Defining bloater spawning habitat to inform potential impediments to Lake Ontario bloater reintroduction

Contributing Authors

Alex Gatch (USGS,, Brian Weidel (USGS), John Janssen (UWM), Dale Hansen (USFWS), Nicholas Sard (SUNY-Oswego), Zach Melnick (Inspired Planet), Yvonne Drebert (Inspired Planet), Andrew Muir (GLFC), James McKenna (USGS)

Project Description

Efforts to reintroduce bloater (Coregonus hoyi) in Lake Ontario have been ongoing for 11 years (Weidel et al. 2022). Although more than 1.1 million bloater have been released, the objective of a self-sustaining population has yet to be achieved. Reintroduction efforts have seen some success and bottom trawl recaptures of hatchery-origin bloater have been consistent for the past 8-years, albeit at low abundances (Weidel et al. 2022). Given the number of bloater released and recaptured during annual bottom trawl surveys, the total hatchery-origin bloater population in Lake Ontario was estimated to be between 11 and 45 thousand in 2019 (Weidel et al. 2022). Additionally, one female bloater captured in a bottom trawl, contained developed gametes, suggesting that hatchery-reared bloater can survive to reach reproductive maturity in Lake Ontario (Brian Weidel, pers. comm). However, no evidence of natural reproduction has been detected (e.g., no bloater larvae collected in offshore larval fish collections 2018 CSMI efforts; Brown et al. 2022). If reproductively mature bloater are present in Lake Ontario, it is unknown where these fish may spawn because neither historic nor contemporary spawning grounds have been identified in Lake Ontario (Stone, 1947). Similarly, because little is known about bloater spawning behavior or habitat requirements, it is unclear if spawning habitat is limiting in contemporary Lake Ontario and if sparse or low quality spawning habitat could be an impediment to bloater restoration. To successfully reintroduce a self-sustaining population of bloater in Lake Ontario, environmental conditions must be suitable for bloater reproduction, otherwise, stocking efforts may be ineffective. But what are suitable environmental conditions for successful bloater reproduction? Looking across their distribution, spawning habitats are narrowly identified for bloater. Koelz (1929) described a protracted spawn from January to March in deep water (>55m) and noted that the type of substrate selected by bloater is unknown. Efforts to identify bloater spawning habitat have not been conducted and have only been inferred through commercial catches of mature adults, collections of larval bloater, and through diet analysis of egg predators (Dryer and Beil, 1968; Eshenroder et al., 2016; Goodyear et al. 1982; Mychek-Londer et al. 2013; Rice et al. 1987; Wells, 1966). Because bloater spawn offshore at a time of year that is difficult to sample (i.e., February), there are limitations to our ability to sample bloater with research vessels, creating a reliance on commercial fishers who have traditionally targeted bloater at this time of year. Federal agencies have collaborated with commercial fishers for nearly 20 years in Lake Michigan to collect adult bloater during the spawning period. The institutional knowledge held by commercial fishers has contributed to a successful gamete collection program for bloater reintroduction in Lake Ontario (Holey et al. 2021; Weidel et al. 2022) and has helped researchers gain access to spawning adults to address hypotheses related to reproductive ecology in Lake Michigan (Bunnell et al. 2012, 2009). Locating spawning bloater and identifying habitats used for successful egg deposition and incubation may be more efficient with the aid of commercial fishers’ expert knowledge. We recently interviewed one commercial fisher, Dan Anderson, with decades of experience fishing bloater on Lake Michigan. In our interview, Dan described putative bloater spawning habitat as steep drop-offs associated with offshore reefs with rocky or hard bottom. Spawning habitat characteristics described by Dan were based on the presence of mature adults and not gamete deposition, but his descriptions of substrates are consistent with the conceptual models of spawning substates for other native coregonines such as lake whitefish (C. clupeaformis) and cisco (C. artedi) in Lake Ontario (Paufve et al. 2022, Pritchard, 1931; Weidel et al. 2023). To identify bloater spawning habitat and bottom substrates used for egg incubation, we are proposing to travel to offshore reefs in Lake Michigan in February, observe bloater spawning aggregations, and collect deposited eggs over spawning habitats. Because Lake Michigan bloater are the source for all stocked bloater in Lake Ontario, we assume that behaviors and habitat selection by bloater in Lake Ontario should be similar to those in Lake Michigan. Results will help inform researchers in Lake Ontario who are identifying impediments to bloater reintroduction. Scientists in Lake Ontario will be able to use information gained from our study to locate suspected spawning areas in Lake Ontario, determine if bloater are spawning, and quantify egg deposition and/or survival to evaluate whether habitat is an impediment to bloater reintroduction goals.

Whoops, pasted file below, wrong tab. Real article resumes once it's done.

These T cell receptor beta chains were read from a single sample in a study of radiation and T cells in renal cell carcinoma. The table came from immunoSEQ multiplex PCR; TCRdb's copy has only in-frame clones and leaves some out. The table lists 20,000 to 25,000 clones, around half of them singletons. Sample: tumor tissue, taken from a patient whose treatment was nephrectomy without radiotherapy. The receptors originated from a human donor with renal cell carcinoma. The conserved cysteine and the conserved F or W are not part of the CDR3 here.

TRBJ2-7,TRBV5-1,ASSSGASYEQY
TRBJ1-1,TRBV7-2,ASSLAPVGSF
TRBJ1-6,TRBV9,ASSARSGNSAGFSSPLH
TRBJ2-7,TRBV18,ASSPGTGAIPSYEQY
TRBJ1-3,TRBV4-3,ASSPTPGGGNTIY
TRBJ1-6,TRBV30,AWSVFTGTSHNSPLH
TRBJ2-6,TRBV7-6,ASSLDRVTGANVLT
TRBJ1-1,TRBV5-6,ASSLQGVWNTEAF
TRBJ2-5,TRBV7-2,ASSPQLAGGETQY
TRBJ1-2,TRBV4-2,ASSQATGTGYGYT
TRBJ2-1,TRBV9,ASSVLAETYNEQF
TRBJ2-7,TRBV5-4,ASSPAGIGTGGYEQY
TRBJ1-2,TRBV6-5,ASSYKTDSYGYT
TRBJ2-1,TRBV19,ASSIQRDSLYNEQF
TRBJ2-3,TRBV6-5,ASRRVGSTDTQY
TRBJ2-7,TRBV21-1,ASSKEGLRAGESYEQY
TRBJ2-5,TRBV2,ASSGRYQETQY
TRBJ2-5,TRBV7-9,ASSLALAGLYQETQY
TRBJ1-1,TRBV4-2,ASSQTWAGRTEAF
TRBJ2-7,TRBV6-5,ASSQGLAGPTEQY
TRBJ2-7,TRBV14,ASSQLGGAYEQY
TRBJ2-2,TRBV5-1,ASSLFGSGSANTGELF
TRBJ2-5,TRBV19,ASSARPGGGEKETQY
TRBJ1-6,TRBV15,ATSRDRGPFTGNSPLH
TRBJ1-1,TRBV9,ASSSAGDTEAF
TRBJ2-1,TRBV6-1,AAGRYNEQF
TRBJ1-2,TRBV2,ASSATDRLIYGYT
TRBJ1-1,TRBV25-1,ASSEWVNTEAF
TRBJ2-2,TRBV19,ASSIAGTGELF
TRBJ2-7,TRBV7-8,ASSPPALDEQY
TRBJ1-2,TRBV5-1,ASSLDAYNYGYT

Funded In

Funding Agency


Restoration Framework Phase

Project Impact



Project Subjects